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HillbillyA Cultural History of an American Icon$
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Anthony Harkins

Print publication date: 2005

Print ISBN-13: 9780195189506

Published to Oxford Scholarship Online: September 2007

DOI: 10.1093/acprof:oso/9780195189506.001.0001

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Country Music and the Rise of “Ezra K. Hillbilly” in Interwar America

Country Music and the Rise of “Ezra K. Hillbilly” in Interwar America

Chapter:
(p.71) Chapter Three. Country Music and the Rise of “Ezra K. Hillbilly” in Interwar America
Source:
Hillbilly
Author(s):

Anthony Harkins (Contributor Webpage)

Publisher:
Oxford University Press
DOI:10.1093/acprof:oso/9780195189506.003.0004

This chapter examines the role of “hillbilly” in commercially recorded rural white music, by the early 1930s commonly (although often disparagingly) labeled “hillbilly music”. The hillbilly image in country music was both a fabrication of music industry producers and promoters, and an outgrowth of farcical performances by folk musicians. The hillbilly label and image was accepted by most musicians of the 1920s and early 1930s because it partially evoked a nostalgic sense of a mythic mountaineer. By the late 1930s, however, the growing power of a derisive hillbilly stereotype led musicians and the burgeoning country music industry increasingly to embrace the more unambiguously positive cowboy image and the less stigmatized term “country”. Nonetheless, as “hillbilly” and string-band music became interwoven in the popular imagination, its meaning shifted from one denoting only threat and violence to one that primarily signified low humor and carefree frivolity.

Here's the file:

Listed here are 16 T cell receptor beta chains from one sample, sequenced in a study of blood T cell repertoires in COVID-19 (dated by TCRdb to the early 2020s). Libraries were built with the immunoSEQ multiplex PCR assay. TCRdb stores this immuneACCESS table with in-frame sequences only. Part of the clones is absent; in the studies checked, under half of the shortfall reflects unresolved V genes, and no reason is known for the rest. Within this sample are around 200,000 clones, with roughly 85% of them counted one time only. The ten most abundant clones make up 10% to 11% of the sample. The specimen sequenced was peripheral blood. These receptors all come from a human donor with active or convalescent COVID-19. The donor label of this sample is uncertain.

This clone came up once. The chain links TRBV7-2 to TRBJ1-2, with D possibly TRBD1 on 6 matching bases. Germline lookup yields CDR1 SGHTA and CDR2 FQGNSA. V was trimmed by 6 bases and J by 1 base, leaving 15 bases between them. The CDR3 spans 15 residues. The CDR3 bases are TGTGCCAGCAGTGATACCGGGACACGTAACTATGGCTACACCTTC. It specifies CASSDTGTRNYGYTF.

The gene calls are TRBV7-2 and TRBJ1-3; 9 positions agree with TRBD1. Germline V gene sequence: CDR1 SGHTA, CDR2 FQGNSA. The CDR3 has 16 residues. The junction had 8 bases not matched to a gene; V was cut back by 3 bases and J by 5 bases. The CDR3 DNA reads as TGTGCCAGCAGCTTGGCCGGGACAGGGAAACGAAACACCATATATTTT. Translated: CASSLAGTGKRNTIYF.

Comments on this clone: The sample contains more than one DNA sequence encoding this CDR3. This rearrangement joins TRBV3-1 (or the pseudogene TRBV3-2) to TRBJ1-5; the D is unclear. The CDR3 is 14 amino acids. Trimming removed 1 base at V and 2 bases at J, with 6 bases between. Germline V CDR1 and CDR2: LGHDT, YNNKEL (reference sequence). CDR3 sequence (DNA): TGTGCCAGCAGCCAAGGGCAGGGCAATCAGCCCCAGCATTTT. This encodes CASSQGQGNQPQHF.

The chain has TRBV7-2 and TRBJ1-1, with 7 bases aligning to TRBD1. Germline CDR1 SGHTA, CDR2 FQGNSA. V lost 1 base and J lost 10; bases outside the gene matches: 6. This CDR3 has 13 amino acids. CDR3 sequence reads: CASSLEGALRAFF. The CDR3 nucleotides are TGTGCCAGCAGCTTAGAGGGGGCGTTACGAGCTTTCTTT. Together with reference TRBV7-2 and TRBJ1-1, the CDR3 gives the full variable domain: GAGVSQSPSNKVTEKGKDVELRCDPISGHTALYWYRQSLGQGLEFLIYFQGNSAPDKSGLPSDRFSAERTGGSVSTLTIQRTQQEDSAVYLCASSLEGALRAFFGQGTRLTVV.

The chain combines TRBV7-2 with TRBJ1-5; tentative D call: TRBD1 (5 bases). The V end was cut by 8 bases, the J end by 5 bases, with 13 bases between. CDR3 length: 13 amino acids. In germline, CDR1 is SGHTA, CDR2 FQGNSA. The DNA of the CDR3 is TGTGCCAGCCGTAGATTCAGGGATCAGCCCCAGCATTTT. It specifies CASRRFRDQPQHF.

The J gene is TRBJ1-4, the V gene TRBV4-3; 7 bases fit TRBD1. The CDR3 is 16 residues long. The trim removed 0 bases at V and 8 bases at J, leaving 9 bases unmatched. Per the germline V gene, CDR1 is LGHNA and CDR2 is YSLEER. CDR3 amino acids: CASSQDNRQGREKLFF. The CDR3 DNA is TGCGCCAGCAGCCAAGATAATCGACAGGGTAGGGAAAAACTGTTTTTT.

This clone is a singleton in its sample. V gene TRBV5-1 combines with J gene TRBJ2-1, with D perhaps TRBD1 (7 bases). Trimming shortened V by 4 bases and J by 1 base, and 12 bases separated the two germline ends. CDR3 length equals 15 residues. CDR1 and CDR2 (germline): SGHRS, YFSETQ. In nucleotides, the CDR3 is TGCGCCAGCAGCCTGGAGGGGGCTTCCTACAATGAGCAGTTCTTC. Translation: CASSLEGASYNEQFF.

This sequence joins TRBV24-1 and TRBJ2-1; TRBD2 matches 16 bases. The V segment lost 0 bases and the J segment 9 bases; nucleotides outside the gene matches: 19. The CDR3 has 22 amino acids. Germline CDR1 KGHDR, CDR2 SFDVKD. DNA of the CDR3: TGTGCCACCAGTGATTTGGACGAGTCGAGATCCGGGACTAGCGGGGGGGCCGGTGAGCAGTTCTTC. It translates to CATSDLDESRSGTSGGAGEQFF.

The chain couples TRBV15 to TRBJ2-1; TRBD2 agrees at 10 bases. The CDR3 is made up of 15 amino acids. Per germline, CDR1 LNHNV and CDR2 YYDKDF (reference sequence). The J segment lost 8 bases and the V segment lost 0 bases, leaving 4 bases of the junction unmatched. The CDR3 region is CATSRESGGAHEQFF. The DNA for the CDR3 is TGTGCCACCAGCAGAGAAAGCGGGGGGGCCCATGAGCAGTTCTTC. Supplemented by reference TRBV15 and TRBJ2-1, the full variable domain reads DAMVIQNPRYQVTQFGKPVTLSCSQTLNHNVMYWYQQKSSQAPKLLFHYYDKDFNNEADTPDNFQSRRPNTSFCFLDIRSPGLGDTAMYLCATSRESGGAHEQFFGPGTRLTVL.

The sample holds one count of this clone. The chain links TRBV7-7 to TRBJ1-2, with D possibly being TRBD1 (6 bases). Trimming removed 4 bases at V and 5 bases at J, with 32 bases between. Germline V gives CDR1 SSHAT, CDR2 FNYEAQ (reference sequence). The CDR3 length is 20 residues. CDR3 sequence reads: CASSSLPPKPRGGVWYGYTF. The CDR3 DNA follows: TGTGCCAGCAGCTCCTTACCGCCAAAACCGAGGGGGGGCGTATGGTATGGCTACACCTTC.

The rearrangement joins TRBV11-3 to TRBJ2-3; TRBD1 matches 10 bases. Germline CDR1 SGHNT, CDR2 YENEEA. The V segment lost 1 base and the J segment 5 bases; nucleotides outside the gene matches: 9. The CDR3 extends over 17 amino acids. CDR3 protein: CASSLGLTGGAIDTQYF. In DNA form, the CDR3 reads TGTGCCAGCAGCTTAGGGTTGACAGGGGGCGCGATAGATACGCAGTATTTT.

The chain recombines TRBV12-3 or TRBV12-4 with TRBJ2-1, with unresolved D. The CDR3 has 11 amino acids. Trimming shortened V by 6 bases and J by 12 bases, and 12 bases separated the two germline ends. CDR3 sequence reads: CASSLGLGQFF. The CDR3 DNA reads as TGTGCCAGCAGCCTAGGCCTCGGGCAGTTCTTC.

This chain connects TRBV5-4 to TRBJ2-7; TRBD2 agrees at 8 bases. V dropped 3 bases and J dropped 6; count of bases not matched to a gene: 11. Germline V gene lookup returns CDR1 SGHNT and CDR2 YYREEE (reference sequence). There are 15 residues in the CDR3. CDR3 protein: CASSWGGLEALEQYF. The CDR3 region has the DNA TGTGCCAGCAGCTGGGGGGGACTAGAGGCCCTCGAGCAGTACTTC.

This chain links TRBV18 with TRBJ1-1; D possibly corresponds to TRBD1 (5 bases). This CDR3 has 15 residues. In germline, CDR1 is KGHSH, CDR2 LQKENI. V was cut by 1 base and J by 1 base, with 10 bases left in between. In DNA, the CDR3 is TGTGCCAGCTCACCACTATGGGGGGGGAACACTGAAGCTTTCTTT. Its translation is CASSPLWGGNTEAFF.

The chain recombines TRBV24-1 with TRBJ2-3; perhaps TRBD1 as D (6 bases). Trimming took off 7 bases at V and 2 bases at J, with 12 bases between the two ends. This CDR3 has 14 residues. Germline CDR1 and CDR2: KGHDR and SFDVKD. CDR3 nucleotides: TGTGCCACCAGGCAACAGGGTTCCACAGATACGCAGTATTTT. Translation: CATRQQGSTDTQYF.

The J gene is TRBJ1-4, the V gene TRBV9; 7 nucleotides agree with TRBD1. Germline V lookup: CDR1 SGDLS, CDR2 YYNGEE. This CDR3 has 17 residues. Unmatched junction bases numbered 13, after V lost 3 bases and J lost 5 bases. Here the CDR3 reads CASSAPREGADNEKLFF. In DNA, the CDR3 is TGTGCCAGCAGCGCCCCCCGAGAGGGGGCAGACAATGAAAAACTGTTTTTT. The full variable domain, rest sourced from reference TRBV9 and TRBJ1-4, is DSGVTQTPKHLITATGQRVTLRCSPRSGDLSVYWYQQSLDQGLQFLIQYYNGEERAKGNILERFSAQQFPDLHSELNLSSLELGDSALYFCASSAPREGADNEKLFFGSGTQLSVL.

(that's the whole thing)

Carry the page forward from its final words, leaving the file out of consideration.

Keywords:   country music, hillbilly music, stereotype, cowboy, humor

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